Heading into the contest there were some strange parallels between the Colts and Chiefs. Indianapolis began the season 1-5 and ended up making the playoffs; the last team to do it was the 2013 Chiefs, who ended up losing in historic fashion to… yep, Andrew Luck and the Colts. In the 2003 playoffs, in what was also considered a famous game (due to the fact that neither team punted the ball the entire game), the Peyton Manning-led Colts beat the Chiefs 38-31.

So some demons got erased when, on Saturday, Kansas City pretty easily squashed the Colts, 31-13, in a game where Patrick Mahomes for only the second time this season failed to register a touchdown pass. The real story was the Chiefs’ defense, which for most of the season has been regarded as the league’s worst unit from top to bottom. Kansas City’s defense finished the game with three sacks, and remarkably held Luck and Indianapolis to zero conversions on third down (0-9 in the game).

Usually during the postseason I like to bet on whichever team the Chiefs are playing, partly because of the Chiefs atrocious playoff history and partly because if they lose I’ll at least make a little money. I didn’t do that against the Colts, though. Something was telling me that the Colts recent 10-1 stretch was a bit overstated — based off their weak schedule during that time — while the Chiefs had truly ran a gauntlet during the regular season. Below are all the teams Kansas City played:

  • Chargers (twice)
  • Steelers
  • 49ers
  • Broncos (twice)
  • Jaguars
  • Patriots
  • Bengals
  • Browns
  • Cardinals
  • Rams
  • Raiders (twice)
  • Ravens
  • Seahawks 

Now, just five of those teams (in bold) made the playoffs, and the Chiefs went only 2-3 in those affairs. While that isn’t anything to write home about, it’s worth mentioning that they played the Steelers before their locker room went to complete shit; they played the 49ers when they still had Jimmy Garoppolo at quarterback; they played the Jaguars before their season went off the rails; they played the Bengals when they were still in the thick of the AFC North race. And they played the Browns directly after they fired Hue Jackson — when the Browns started looking like a playoff-caliber team.

The point is, I’m not sure if there’s a team left in the playoffs who had to face the type of competition Patrick Mahomes and the Chiefs played. That doesn’t mean a lot now that Kansas City is facing perhaps the greatest quarterback of all-time (Tom Brady), the greatest head coach of all-time (Bill Belichick), and modern standard-bearer of the NFL (New England Patriots). But it does show that Mahomes and the Chiefs are, as the sports pundits like to say, “battle-tested.” They aren’t going to be afraid of anybody that’s left in the field.

Before the season the Chiefs had doubters all over the place. Mahomes was, naturally, unproven, and it’s difficult to be all-in on a team with a question mark at the most critical position on the field. Even I, noted NFL know-nothing, believed Kansas City was going to finish 5-11 and Andy Reid’s job was going to be in jeopardy.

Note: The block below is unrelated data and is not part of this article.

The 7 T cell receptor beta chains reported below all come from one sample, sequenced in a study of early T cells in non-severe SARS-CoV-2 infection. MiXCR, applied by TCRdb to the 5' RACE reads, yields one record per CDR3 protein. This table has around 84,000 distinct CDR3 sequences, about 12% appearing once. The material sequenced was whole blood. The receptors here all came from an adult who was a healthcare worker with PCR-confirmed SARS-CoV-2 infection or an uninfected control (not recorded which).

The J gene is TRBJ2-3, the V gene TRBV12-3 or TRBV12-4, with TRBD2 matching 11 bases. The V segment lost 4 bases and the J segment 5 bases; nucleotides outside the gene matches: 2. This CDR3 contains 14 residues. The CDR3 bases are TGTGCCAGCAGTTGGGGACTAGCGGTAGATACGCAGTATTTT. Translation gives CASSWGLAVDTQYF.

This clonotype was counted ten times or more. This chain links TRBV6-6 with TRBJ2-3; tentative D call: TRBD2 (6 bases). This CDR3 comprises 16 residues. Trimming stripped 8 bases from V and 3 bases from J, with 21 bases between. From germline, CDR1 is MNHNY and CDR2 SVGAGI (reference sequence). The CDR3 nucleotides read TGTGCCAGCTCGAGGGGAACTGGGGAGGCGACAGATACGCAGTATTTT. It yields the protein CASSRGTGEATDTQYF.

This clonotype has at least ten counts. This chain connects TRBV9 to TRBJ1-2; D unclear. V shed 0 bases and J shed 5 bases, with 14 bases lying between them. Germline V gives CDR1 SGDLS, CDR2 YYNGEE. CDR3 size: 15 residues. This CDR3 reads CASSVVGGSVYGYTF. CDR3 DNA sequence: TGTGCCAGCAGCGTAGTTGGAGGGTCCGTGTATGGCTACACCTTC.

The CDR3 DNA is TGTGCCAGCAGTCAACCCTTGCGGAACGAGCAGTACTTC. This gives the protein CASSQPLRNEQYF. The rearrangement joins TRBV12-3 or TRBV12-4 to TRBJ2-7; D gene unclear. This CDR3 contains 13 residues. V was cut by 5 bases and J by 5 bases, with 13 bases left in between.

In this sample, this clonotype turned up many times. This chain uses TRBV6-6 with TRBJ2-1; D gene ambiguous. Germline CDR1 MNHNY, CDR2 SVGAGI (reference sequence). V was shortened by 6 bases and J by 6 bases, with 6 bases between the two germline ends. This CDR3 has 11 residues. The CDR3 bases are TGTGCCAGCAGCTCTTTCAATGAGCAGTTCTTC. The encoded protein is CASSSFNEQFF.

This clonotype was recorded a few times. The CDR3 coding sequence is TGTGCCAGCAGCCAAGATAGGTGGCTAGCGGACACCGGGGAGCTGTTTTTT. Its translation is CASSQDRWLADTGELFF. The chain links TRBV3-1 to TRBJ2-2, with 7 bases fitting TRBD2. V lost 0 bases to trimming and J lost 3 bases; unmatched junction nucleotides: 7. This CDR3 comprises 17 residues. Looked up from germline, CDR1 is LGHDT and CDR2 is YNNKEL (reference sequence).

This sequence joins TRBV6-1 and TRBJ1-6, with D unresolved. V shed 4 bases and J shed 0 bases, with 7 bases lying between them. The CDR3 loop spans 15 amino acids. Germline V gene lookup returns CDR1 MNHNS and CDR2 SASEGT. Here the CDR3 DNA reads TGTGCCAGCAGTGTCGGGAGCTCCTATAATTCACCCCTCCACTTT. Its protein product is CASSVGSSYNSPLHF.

Then the Chiefs made the playoffs, and had to face Andrew Luck, who already had 7 playoff games under his belt. The narrative heading into that game was the putrid Kansas City defense wouldn’t be able to stop the Colts balanced offensive approach, which was flanked by the fact that Mahomes was inexperienced in postseason games.

Experience should never be considered overrated, but I don’t know how much it applies when you are dealing with a guy who could be a generational quarterback talent. He went from being an unproven commodity to one of the best at his position in a matter of, what, two or three weeks? Then he went from having no playoff experience to holding his own, and winning. And now Mahomes is faced with his most daunting challenge yet: beating the Patriots, the organization with all the experience, and all the championships, for the right to play in the Super Bowl.

This is the first time the Chiefs have played in an AFC Championship Game since I’ve been a fan. With that being the case, I can’t compare the feeling to anything. As close as I can get is probably back in 2010, when the Texas Rangers (my favorite baseball team) took on the New York Yankees in the American League Championship Series.

Making the World Series is hard, just as making it to the Super Bowl is hard, but there was something poetic that it happened to be the fucking Yankees that the Rangers played. As only sports can do, the Rangers won that series 4 games to 2, and the last out was recorded via strikeout, and the guy at the plate was Alex Rodriguez — whom the Rangers traded to the Yankees six years prior.

The 2019 Patriots are the 2010 Yankees. They are both the most popular and most hated team in the sport, and they have won more than any other franchise. (Technically not the Patriots, but certainly over the last 20 years.) If you want to be the best, you have to beat the best. One way or another, all roads to the Super Bowl go through New England.

I don’t know if Patrick Mahomes has some more magic left in the tank, or if the Chiefs (who are favored by 3 points) are going to slay the dragon and get a berth in the Super Bowl. I do know it wouldn’t surprise me if Kansas City put up 38 points and won by double digits, just as I won’t be surprised if the Patriots control the game and do what they almost always do in these big games. Either way I can’t be mad, because I know Mahomes is going to be leading this franchise for the next 10-15 years.

(But I’d really appreciate a win, guys. Thanks.)